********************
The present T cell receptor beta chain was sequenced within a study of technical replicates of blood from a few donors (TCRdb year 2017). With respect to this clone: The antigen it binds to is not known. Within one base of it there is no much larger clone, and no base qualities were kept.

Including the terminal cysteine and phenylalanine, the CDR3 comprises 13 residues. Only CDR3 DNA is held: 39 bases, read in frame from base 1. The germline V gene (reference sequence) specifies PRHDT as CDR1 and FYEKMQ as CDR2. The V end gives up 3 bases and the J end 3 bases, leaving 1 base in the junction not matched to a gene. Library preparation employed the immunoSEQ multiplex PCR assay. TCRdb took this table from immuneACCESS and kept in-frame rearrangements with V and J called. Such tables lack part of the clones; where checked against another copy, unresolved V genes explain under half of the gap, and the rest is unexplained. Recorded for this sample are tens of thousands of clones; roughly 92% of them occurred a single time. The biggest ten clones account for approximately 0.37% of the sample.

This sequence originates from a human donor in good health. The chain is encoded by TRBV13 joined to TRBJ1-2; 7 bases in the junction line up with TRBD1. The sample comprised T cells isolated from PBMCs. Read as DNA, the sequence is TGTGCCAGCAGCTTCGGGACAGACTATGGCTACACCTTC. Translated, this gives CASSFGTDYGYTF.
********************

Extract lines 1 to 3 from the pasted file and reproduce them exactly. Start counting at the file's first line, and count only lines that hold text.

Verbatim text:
The present T cell receptor beta chain was sequenced within a study of technical replicates of blood from a few donors (TCRdb year 2017). With respect to this clone: The antigen it binds to is not known. Within one base of it there is no much larger clone, and no base qualities were kept.

Including the terminal cysteine and phenylalanine, the CDR3 comprises 13 residues. Only CDR3 DNA is held: 39 bases, read in frame from base 1. The germline V gene (reference sequence) specifies PRHDT as CDR1 and FYEKMQ as CDR2. The V end gives up 3 bases and the J end 3 bases, leaving 1 base in the junction not matched to a gene. Library preparation employed the immunoSEQ multiplex PCR assay. TCRdb took this table from immuneACCESS and kept in-frame rearrangements with V and J called. Such tables lack part of the clones; where checked against another copy, unresolved V genes explain under half of the gap, and the rest is unexplained. Recorded for this sample are tens of thousands of clones; roughly 92% of them occurred a single time. The biggest ten clones account for approximately 0.37% of the sample.

This sequence originates from a human donor in good health. The chain is encoded by TRBV13 joined to TRBJ1-2; 7 bases in the junction line up with TRBD1. The sample comprised T cells isolated from PBMCs. Read as DNA, the sequence is TGTGCCAGCAGCTTCGGGACAGACTATGGCTACACCTTC. Translated, this gives CASSFGTDYGYTF.